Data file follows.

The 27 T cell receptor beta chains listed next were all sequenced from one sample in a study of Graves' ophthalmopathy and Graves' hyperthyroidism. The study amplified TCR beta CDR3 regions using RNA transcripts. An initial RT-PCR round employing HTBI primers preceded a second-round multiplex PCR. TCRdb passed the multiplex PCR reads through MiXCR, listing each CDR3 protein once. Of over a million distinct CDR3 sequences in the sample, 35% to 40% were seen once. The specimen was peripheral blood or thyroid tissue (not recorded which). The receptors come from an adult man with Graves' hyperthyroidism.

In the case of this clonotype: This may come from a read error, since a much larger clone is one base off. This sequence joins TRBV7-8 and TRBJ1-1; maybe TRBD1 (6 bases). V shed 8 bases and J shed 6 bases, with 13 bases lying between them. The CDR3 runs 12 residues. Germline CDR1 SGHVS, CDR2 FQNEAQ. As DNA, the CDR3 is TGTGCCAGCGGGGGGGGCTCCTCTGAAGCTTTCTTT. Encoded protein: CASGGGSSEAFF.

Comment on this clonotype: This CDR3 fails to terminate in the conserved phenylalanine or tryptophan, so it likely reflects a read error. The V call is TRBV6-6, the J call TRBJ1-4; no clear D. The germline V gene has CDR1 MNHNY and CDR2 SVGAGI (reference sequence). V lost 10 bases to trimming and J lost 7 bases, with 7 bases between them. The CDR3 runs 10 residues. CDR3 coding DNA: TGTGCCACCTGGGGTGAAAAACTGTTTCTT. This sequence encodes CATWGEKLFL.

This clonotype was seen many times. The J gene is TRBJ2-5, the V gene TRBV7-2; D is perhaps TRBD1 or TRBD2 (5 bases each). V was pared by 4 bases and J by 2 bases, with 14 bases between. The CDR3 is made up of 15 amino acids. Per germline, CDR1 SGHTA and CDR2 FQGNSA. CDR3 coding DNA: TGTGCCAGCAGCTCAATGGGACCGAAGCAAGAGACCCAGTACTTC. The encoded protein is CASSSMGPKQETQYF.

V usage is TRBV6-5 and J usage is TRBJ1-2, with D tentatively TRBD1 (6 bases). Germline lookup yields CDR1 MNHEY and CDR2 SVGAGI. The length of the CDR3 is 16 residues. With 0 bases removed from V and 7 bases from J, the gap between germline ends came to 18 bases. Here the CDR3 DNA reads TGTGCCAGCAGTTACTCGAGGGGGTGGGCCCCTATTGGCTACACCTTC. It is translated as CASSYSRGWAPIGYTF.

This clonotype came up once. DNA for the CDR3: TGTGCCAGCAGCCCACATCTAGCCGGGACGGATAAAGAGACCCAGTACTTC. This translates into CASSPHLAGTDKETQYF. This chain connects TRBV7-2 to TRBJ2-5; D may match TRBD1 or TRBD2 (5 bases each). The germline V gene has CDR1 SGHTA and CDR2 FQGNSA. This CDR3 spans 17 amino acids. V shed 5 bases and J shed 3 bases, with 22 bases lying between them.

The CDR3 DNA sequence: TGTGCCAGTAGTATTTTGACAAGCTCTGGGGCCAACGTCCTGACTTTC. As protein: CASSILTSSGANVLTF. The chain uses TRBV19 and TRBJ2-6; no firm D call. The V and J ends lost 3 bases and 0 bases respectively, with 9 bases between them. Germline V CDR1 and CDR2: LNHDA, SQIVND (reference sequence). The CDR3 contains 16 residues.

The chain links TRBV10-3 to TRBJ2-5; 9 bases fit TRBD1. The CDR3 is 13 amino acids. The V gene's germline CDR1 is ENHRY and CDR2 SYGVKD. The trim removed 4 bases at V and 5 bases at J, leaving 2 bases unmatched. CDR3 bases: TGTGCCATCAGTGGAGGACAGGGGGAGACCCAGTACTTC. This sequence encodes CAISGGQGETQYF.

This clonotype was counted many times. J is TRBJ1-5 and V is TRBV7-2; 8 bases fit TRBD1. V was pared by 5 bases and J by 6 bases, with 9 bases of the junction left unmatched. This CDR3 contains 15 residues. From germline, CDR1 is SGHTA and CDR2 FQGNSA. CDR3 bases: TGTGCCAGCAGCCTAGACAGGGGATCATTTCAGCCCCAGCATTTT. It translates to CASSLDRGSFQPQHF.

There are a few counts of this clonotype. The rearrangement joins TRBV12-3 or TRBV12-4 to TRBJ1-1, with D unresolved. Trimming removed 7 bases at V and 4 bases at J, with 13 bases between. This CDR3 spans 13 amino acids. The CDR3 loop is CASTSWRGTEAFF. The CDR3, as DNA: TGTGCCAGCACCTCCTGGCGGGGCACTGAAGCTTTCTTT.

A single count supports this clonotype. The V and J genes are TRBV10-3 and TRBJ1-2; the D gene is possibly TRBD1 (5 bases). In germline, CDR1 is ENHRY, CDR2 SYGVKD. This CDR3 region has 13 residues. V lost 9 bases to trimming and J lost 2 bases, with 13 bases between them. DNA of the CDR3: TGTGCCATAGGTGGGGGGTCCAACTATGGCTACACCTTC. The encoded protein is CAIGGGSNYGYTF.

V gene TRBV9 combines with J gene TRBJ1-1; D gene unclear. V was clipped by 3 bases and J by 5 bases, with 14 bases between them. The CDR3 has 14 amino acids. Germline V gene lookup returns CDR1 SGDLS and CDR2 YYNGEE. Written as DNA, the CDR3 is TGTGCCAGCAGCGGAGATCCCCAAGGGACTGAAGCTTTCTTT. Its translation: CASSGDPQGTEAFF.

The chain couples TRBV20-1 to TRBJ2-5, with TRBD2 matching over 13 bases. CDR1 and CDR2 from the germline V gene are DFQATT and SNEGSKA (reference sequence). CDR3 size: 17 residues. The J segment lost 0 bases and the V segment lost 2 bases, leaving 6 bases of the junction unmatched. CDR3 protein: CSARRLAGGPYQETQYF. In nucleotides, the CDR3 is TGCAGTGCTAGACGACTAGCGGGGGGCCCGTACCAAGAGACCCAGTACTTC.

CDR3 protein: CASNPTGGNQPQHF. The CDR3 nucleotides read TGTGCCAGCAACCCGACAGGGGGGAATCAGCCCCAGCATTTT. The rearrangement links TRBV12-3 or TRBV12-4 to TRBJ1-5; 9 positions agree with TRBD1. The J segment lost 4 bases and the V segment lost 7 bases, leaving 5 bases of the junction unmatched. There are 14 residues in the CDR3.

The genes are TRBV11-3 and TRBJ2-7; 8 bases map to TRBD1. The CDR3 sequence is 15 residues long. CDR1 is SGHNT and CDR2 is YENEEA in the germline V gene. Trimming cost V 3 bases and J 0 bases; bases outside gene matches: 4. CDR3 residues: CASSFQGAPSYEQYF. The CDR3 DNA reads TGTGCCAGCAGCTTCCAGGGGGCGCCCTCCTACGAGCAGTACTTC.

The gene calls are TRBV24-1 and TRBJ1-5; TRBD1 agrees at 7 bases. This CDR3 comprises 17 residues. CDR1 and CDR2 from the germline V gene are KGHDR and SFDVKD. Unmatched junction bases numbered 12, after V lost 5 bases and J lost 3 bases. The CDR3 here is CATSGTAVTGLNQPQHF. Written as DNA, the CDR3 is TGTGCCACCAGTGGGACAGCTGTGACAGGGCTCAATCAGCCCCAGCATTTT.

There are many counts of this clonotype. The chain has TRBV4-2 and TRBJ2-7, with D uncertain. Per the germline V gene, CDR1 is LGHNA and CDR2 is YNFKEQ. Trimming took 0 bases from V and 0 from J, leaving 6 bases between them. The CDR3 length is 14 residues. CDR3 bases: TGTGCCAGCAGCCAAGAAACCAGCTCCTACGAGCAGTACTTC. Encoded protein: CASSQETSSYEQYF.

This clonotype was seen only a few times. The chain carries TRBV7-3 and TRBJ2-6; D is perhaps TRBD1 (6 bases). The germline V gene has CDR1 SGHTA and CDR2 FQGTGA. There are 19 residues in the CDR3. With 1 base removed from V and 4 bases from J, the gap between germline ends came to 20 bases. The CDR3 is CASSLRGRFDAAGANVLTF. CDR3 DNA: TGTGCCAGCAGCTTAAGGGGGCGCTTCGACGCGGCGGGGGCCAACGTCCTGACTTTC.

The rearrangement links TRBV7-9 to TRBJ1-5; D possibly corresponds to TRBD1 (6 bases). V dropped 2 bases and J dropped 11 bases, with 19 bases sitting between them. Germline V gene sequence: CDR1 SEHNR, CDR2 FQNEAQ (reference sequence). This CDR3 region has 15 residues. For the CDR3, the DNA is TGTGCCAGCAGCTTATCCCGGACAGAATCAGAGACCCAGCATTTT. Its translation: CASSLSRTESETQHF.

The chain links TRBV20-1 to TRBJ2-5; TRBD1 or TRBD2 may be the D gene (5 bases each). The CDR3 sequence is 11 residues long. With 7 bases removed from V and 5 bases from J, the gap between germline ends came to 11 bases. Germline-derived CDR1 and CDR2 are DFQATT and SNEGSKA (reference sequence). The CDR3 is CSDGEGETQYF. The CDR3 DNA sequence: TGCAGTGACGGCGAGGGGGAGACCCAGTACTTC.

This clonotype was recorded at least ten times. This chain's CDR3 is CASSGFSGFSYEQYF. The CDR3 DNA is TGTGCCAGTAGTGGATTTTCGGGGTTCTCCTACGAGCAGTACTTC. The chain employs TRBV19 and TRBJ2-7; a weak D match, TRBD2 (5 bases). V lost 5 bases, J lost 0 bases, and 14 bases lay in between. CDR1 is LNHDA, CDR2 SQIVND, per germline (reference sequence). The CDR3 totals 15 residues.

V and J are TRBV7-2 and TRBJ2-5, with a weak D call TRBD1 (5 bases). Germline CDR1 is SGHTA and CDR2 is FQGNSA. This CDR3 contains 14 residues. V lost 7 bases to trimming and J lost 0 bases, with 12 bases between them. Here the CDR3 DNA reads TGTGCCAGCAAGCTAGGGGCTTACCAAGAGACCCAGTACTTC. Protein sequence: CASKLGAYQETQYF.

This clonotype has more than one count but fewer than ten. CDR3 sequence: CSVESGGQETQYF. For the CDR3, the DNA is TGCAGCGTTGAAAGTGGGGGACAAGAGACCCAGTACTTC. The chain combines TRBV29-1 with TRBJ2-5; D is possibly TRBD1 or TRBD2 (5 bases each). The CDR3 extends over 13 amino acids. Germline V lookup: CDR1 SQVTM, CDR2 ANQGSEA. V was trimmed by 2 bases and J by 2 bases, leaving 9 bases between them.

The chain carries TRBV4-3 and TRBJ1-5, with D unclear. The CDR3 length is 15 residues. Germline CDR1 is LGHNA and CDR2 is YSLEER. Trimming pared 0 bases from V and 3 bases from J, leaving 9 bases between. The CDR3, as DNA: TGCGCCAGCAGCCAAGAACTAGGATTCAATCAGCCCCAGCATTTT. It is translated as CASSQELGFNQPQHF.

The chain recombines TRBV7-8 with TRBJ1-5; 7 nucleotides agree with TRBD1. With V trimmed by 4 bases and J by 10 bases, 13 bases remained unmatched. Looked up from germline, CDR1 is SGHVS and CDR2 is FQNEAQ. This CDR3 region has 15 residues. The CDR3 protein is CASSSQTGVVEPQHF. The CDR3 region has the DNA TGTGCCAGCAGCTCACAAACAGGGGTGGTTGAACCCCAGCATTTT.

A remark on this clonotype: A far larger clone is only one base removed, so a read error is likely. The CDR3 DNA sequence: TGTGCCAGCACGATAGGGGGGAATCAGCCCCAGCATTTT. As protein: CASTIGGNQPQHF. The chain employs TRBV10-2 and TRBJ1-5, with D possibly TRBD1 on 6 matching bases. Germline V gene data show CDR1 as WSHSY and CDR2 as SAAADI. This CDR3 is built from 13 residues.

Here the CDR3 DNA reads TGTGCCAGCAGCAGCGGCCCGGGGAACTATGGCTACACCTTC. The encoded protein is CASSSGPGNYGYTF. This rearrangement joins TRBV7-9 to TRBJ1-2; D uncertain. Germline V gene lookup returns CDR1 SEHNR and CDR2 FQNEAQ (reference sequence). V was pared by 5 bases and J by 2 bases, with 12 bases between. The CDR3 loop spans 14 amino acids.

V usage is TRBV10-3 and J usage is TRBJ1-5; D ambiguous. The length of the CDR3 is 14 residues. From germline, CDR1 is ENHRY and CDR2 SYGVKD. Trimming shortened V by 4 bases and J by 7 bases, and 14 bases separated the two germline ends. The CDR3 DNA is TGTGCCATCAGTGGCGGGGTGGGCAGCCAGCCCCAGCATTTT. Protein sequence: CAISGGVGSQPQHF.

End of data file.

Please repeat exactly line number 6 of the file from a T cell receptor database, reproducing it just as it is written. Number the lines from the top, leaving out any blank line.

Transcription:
This clonotype came up once. DNA for the CDR3: TGTGCCAGCAGCCCACATCTAGCCGGGACGGATAAAGAGACCCAGTACTTC. This translates into CASSPHLAGTDKETQYF. This chain connects TRBV7-2 to TRBJ2-5; D may match TRBD1 or TRBD2 (5 bases each). The germline V gene has CDR1 SGHTA and CDR2 FQGNSA. This CDR3 spans 17 amino acids. V shed 5 bases and J shed 3 bases, with 22 bases lying between them.